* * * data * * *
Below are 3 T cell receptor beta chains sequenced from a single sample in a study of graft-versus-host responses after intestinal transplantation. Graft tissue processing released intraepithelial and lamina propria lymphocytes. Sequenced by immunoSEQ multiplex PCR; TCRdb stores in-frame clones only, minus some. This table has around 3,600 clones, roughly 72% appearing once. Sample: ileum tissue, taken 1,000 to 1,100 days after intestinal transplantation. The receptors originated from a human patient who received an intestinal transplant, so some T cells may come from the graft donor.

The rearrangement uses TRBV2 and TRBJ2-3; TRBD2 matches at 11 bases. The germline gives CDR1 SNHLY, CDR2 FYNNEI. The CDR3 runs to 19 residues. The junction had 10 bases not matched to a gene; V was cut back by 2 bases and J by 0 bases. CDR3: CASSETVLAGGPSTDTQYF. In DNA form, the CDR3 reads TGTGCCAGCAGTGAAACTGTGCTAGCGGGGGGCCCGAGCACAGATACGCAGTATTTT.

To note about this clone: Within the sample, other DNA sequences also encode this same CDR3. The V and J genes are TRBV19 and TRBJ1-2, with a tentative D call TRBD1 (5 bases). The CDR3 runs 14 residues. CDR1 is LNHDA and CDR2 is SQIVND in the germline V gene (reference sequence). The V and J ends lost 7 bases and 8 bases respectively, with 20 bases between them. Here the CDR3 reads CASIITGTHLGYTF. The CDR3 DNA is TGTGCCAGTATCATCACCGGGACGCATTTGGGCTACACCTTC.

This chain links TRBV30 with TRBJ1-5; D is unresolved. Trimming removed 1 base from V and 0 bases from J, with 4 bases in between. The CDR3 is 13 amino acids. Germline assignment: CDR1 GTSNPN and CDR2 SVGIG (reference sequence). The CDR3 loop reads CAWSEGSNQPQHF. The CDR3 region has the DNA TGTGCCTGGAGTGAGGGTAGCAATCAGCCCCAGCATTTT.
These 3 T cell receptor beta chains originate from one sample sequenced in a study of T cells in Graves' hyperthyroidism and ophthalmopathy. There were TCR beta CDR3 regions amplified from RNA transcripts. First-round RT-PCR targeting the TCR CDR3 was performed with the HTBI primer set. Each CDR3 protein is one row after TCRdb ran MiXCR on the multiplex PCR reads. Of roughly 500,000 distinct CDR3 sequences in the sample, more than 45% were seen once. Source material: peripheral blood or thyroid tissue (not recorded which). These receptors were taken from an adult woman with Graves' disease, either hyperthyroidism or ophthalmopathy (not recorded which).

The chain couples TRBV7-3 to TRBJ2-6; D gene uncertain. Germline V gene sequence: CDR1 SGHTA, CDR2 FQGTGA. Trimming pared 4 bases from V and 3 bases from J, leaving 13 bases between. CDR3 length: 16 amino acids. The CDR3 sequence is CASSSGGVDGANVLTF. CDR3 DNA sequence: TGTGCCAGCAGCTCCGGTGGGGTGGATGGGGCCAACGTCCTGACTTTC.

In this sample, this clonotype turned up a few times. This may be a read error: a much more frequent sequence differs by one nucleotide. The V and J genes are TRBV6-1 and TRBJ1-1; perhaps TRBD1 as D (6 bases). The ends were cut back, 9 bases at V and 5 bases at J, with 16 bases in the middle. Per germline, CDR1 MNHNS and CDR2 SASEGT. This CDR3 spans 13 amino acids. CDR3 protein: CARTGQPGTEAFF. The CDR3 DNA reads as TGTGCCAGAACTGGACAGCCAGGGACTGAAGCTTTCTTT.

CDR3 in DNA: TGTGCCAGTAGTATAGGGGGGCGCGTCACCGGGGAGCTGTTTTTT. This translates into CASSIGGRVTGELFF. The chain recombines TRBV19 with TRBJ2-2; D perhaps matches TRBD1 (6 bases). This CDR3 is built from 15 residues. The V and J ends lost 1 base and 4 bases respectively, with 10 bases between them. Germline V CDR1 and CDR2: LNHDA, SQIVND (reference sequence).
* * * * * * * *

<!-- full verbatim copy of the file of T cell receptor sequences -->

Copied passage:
Below are 3 T cell receptor beta chains sequenced from a single sample in a study of graft-versus-host responses after intestinal transplantation. Graft tissue processing released intraepithelial and lamina propria lymphocytes. Sequenced by immunoSEQ multiplex PCR; TCRdb stores in-frame clones only, minus some. This table has around 3,600 clones, roughly 72% appearing once. Sample: ileum tissue, taken 1,000 to 1,100 days after intestinal transplantation. The receptors originated from a human patient who received an intestinal transplant, so some T cells may come from the graft donor.

The rearrangement uses TRBV2 and TRBJ2-3; TRBD2 matches at 11 bases. The germline gives CDR1 SNHLY, CDR2 FYNNEI. The CDR3 runs to 19 residues. The junction had 10 bases not matched to a gene; V was cut back by 2 bases and J by 0 bases. CDR3: CASSETVLAGGPSTDTQYF. In DNA form, the CDR3 reads TGTGCCAGCAGTGAAACTGTGCTAGCGGGGGGCCCGAGCACAGATACGCAGTATTTT.

To note about this clone: Within the sample, other DNA sequences also encode this same CDR3. The V and J genes are TRBV19 and TRBJ1-2, with a tentative D call TRBD1 (5 bases). The CDR3 runs 14 residues. CDR1 is LNHDA and CDR2 is SQIVND in the germline V gene (reference sequence). The V and J ends lost 7 bases and 8 bases respectively, with 20 bases between them. Here the CDR3 reads CASIITGTHLGYTF. The CDR3 DNA is TGTGCCAGTATCATCACCGGGACGCATTTGGGCTACACCTTC.

This chain links TRBV30 with TRBJ1-5; D is unresolved. Trimming removed 1 base from V and 0 bases from J, with 4 bases in between. The CDR3 is 13 amino acids. Germline assignment: CDR1 GTSNPN and CDR2 SVGIG (reference sequence). The CDR3 loop reads CAWSEGSNQPQHF. The CDR3 region has the DNA TGTGCCTGGAGTGAGGGTAGCAATCAGCCCCAGCATTTT.
These 3 T cell receptor beta chains originate from one sample sequenced in a study of T cells in Graves' hyperthyroidism and ophthalmopathy. There were TCR beta CDR3 regions amplified from RNA transcripts. First-round RT-PCR targeting the TCR CDR3 was performed with the HTBI primer set. Each CDR3 protein is one row after TCRdb ran MiXCR on the multiplex PCR reads. Of roughly 500,000 distinct CDR3 sequences in the sample, more than 45% were seen once. Source material: peripheral blood or thyroid tissue (not recorded which). These receptors were taken from an adult woman with Graves' disease, either hyperthyroidism or ophthalmopathy (not recorded which).

The chain couples TRBV7-3 to TRBJ2-6; D gene uncertain. Germline V gene sequence: CDR1 SGHTA, CDR2 FQGTGA. Trimming pared 4 bases from V and 3 bases from J, leaving 13 bases between. CDR3 length: 16 amino acids. The CDR3 sequence is CASSSGGVDGANVLTF. CDR3 DNA sequence: TGTGCCAGCAGCTCCGGTGGGGTGGATGGGGCCAACGTCCTGACTTTC.

In this sample, this clonotype turned up a few times. This may be a read error: a much more frequent sequence differs by one nucleotide. The V and J genes are TRBV6-1 and TRBJ1-1; perhaps TRBD1 as D (6 bases). The ends were cut back, 9 bases at V and 5 bases at J, with 16 bases in the middle. Per germline, CDR1 MNHNS and CDR2 SASEGT. This CDR3 spans 13 amino acids. CDR3 protein: CARTGQPGTEAFF. The CDR3 DNA reads as TGTGCCAGAACTGGACAGCCAGGGACTGAAGCTTTCTTT.

CDR3 in DNA: TGTGCCAGTAGTATAGGGGGGCGCGTCACCGGGGAGCTGTTTTTT. This translates into CASSIGGRVTGELFF. The chain recombines TRBV19 with TRBJ2-2; D perhaps matches TRBD1 (6 bases). This CDR3 is built from 15 residues. The V and J ends lost 1 base and 4 bases respectively, with 10 bases between them. Germline V CDR1 and CDR2: LNHDA, SQIVND (reference sequence).